Stepping inside, Brad felt his feet sink into the thick wool carpet. It was a room, Brad thought, that his mother would have liked. But it hardly seemed to fit the stout, nearly bald man standing next to him, who must have spent most of his working days in a hard hat.
"Come see the Jacuzzi we just put in," Elmer said, crossing the room to where a door opened onto a deck.
Outside, in a corner out of sight of the neighbors, stood a big square hot tub. "There's room enough in it for more than one," Elmer said with a grin.
More like five or six, Brad thought, considering the size of it.
"You can try it while you're here," Elmer said. "Max's already worked out all the settings." He pointed to a control panel. "He can show you."
Then they went back to the kitchen, Brad now finally aware of the full size of the house. His own place back in Santa Fe wouldn't fill half of it. The construction business, he guessed, must have been good to Elmer.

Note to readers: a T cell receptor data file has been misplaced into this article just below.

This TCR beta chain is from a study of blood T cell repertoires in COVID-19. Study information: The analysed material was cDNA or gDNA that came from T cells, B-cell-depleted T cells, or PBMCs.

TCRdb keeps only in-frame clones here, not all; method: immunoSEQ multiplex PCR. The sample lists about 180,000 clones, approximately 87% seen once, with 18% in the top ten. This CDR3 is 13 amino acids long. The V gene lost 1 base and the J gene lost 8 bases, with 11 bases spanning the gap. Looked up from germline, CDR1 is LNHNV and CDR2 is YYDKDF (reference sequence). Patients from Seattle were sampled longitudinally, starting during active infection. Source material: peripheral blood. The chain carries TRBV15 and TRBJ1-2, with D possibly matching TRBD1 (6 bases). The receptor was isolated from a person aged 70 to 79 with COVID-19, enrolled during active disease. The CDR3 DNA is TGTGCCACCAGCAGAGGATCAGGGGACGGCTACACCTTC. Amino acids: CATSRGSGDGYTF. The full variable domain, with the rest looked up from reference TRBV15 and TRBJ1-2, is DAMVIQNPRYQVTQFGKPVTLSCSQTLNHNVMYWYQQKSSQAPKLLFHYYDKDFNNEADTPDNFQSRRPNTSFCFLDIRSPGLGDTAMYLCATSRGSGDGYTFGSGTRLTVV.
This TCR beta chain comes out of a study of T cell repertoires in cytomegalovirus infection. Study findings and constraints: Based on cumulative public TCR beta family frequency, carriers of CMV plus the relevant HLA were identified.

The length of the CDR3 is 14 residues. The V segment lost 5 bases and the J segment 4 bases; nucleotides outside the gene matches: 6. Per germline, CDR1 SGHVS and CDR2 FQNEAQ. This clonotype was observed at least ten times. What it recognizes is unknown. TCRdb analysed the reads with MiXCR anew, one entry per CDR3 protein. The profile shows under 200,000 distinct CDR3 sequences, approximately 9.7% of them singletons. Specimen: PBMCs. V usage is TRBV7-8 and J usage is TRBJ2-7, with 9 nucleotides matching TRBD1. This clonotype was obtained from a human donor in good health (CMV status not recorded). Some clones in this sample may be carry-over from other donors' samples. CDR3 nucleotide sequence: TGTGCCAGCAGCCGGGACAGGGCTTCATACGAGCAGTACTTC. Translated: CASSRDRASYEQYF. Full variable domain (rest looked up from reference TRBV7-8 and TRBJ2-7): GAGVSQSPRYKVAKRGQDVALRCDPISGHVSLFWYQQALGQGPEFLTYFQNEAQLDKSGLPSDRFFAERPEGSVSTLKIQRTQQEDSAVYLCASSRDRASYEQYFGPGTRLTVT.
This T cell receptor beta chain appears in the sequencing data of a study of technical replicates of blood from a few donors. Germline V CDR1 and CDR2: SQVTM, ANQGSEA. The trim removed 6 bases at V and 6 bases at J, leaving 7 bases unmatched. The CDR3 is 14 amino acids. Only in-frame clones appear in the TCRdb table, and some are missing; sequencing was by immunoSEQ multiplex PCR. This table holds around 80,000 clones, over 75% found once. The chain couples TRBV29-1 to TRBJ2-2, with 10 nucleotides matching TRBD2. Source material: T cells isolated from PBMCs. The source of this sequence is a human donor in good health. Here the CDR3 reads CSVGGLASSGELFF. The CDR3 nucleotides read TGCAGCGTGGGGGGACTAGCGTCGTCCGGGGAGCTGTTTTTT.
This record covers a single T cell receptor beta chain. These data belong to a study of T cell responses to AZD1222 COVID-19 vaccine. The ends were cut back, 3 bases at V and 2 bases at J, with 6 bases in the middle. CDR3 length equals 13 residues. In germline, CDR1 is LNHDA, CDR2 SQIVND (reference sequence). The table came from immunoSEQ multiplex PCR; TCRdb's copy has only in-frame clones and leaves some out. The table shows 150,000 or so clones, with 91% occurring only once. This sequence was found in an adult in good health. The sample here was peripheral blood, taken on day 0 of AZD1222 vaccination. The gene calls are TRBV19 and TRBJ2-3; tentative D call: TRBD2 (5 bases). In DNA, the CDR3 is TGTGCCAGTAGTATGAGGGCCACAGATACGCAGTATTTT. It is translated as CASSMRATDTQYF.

"How long can you stay?" Elmer asked.
Forever, Brad wanted to say. And he started to explain about what had happened to him. "I may be leaving my wife," he said, and as Elmer handed him another Bloody Mary, he already knew he'd begun in the wrong part of the story.
The rest, as it came out, couldn't have made the beginning all that much clearer, but Elmer simply listened, never stopping him to make a comment or ask a question. As if he'd maybe heard a story like this one before.
Brad had finished a second Bloody Mary when he was done, and was feeling light headed, ready to slide off the stool he was sitting on.
"I don't know much about marriage," Elmer was saying. "I got close to it once. But I think you know why I never went through with it."
"And I think you've guessed that Max isn't just a housemate."
Brad nodded again. "That's why I'm here," he said. "I didn't have any place else to go."
Elmer looked at him sadly. "I can't say I know what you're going through," he said. "But you and Wellington are welcome to stay here for as long as it takes."
Brad felt his eyes start to fill with tears, and he laughed as he wiped them away with the back of his hand. He hadn't cried over anything since he was a boy.